Readers Contributions-Australia Day in the Blue Mountains: A Celebration of Survival

Australia Day in the Blue Mountains: A Celebration of Survival

6/02/22 By Deborah Wall, Leura Uniting Church Covenanting member and Women’s Reconciliation Network member

A contemporary Aboriginal choreographer and Director of Wagana Aboriginal Dancers, Jo Clancy danced with her students mimicking hunting and gathering motions of traditional people and other creatures of the land that feed and survive on Mother Earth’s terrain. Their creative performance highlighted for me the link between humanity’s sustainability and the need for us all to conserve our planet earth’s natural resources.

The newly formed Leura Uniting Church Covenanting Group which focuses on relationship building with First Nations people attended the gathering.

From a broader national outlook, a fundamental question being persistently asked every year on Australia Day is: what exactly are we celebrating on this day? Is it Invasion Day, Survival Day or, a Day of Mourning? Torres Strait Islander author, Thomas Mayor pointed out that such a question that highlights Australia’s sense of identity as a nation, has a simple answer.

If we have a Constitutionally-enshrined Voice, it would enable First Nations people to have their say along with other Australians in deciding when and in what manner we as a nation should celebrate Australia Day.

The prickly contention, in Mayor’s own words, follows:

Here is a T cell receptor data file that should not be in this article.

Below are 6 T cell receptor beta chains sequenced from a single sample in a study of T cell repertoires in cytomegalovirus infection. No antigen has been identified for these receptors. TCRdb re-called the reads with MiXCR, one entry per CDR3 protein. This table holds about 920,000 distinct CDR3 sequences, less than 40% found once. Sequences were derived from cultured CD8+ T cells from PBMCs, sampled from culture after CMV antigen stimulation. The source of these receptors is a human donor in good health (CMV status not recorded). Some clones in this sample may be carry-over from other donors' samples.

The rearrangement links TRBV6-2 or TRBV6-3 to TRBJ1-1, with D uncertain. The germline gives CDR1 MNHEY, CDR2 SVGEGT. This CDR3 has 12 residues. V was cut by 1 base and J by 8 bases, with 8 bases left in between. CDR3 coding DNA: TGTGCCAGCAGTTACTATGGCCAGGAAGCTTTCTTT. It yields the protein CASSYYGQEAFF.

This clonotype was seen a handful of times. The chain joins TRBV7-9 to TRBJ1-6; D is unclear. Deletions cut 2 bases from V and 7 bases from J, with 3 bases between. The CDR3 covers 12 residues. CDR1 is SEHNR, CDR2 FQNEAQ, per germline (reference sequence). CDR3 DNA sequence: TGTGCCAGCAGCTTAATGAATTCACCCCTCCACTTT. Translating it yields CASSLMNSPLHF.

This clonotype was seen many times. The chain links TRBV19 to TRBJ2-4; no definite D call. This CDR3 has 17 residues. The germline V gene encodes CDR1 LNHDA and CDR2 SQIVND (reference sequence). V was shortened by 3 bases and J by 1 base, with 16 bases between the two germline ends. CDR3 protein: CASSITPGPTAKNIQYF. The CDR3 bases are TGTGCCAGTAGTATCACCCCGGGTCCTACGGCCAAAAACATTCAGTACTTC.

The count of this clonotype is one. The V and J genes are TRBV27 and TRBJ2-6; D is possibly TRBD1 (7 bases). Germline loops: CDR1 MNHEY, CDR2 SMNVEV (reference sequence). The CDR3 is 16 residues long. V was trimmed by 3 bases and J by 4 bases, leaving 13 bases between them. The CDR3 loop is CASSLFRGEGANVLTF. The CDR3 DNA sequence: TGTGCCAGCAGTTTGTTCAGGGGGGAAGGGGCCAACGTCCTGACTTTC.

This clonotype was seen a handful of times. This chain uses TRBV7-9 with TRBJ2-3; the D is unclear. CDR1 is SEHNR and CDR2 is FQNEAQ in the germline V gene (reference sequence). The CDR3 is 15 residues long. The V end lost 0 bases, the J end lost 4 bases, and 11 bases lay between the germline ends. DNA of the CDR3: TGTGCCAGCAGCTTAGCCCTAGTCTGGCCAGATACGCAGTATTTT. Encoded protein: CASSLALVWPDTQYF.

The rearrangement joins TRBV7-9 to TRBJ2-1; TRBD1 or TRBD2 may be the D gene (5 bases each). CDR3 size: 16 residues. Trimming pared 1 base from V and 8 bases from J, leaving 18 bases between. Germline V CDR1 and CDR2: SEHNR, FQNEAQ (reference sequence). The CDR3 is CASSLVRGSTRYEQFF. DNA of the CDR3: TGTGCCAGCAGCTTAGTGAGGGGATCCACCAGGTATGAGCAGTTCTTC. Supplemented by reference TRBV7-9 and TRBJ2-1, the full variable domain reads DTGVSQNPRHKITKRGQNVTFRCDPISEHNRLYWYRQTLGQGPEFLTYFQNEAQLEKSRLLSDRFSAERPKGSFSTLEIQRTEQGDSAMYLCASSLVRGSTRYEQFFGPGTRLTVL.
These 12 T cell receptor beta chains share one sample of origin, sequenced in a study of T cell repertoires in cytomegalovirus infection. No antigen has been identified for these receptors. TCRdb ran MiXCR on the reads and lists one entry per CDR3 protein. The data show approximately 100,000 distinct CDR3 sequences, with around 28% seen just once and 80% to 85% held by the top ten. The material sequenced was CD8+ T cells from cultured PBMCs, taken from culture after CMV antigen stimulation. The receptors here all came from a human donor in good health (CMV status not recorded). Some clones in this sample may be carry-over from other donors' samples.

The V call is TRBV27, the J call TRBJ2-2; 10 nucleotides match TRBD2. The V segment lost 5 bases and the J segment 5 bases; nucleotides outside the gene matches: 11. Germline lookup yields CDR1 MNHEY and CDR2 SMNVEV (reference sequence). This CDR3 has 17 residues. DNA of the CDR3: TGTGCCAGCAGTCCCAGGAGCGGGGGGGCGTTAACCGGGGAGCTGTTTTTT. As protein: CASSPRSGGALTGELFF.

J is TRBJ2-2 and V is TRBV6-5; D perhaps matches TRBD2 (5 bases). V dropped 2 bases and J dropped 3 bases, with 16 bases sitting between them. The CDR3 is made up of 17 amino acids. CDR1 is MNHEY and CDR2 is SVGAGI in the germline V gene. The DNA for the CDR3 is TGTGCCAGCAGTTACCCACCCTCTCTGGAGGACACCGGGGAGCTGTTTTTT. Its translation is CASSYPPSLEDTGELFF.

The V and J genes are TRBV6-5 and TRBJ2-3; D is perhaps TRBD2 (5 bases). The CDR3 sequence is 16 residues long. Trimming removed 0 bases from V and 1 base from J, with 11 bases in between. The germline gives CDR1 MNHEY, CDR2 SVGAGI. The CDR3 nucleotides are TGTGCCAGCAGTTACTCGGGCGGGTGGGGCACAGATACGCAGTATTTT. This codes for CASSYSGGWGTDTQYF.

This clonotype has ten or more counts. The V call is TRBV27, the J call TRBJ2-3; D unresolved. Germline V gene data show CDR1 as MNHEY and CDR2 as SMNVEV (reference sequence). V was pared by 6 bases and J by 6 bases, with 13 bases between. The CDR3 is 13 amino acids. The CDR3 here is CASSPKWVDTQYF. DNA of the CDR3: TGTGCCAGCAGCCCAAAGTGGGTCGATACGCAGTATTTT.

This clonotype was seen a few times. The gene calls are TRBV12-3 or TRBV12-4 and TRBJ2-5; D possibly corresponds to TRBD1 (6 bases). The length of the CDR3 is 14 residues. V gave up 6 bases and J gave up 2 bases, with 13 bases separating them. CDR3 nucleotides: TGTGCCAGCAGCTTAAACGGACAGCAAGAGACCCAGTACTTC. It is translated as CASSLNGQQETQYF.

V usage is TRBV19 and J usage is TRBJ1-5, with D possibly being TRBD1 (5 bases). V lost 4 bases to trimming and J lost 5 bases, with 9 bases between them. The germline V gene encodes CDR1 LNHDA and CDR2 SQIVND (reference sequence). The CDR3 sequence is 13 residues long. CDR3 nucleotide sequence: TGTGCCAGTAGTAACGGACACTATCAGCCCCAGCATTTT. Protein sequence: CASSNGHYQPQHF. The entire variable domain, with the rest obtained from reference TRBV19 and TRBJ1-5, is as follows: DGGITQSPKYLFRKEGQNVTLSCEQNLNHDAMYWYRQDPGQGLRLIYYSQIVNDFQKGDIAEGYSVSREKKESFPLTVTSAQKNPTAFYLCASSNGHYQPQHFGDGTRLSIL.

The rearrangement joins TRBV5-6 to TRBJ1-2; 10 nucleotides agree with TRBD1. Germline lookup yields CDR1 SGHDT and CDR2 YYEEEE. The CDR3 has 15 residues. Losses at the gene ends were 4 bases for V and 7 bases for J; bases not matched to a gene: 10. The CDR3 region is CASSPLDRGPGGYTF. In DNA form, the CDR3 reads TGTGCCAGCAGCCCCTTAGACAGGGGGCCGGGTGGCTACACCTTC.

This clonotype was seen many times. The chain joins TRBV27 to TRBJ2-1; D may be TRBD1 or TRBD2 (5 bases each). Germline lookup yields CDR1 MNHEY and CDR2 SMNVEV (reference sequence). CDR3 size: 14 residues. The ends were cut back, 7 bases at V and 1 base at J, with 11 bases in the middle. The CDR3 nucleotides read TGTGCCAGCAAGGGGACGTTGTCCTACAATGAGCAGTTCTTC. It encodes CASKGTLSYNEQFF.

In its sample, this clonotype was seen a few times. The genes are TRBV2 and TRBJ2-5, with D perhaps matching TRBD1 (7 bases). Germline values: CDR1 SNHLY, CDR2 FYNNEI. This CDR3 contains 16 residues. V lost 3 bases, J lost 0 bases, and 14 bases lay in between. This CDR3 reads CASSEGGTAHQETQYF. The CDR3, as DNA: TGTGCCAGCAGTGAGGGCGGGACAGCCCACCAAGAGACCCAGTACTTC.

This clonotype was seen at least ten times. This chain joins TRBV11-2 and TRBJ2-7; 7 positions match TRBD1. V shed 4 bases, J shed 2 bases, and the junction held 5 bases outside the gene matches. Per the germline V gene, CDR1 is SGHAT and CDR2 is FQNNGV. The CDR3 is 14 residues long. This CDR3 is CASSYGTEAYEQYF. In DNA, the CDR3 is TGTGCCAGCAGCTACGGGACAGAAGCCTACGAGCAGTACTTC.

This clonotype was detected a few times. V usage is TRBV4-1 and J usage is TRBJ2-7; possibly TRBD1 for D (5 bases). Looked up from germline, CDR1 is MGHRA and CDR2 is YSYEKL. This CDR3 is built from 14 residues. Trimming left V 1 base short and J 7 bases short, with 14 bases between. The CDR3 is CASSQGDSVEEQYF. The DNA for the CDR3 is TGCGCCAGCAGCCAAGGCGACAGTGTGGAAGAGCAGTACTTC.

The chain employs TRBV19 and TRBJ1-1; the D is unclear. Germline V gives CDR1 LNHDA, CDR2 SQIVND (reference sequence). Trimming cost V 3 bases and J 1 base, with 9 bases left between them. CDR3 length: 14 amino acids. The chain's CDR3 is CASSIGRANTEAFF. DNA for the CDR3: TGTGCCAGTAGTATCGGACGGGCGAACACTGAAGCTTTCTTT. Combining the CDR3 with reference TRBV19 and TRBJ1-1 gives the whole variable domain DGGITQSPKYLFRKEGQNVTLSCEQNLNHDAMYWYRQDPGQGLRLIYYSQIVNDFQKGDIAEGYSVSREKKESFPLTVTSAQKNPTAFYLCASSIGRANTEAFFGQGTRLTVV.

‘It is a crying shame that Governor Arthur Phillip did not have the humanity to negotiate the British settlement with First Nations people, rather than commence a brutal invasion: the herding of families and forcing them off cliffs; the thrashing our babies’ heads against rocks; the poisoning of our waterholes and blankets; the dispossessing us of our homelands, our shelter, our food and water sources; the enslavement and keeping our wages; the destruction of our most sacred and ancient of places; the forced assimilation and taking our children – it all began on January 26, 1788. January 26 is the date that marks the end of over 60 millennia of comparative peace’.

Sydney Morning Herald, 26 January 2022

Welcome to Country by Darug man, Uncle Lex with his wife, Corina Marino
-Wagana Director, Jo Clancy (standing top right) dancing with her students
-Leura Uniting Church Covenanting Group Peggy Goldsmith, Rev Myung Hwa (Minister), Deborah Wall, Mark Hillis, and James McIntyre pictured with Gundangurra /Darug elder, Aunty Carol Cooper (second from left)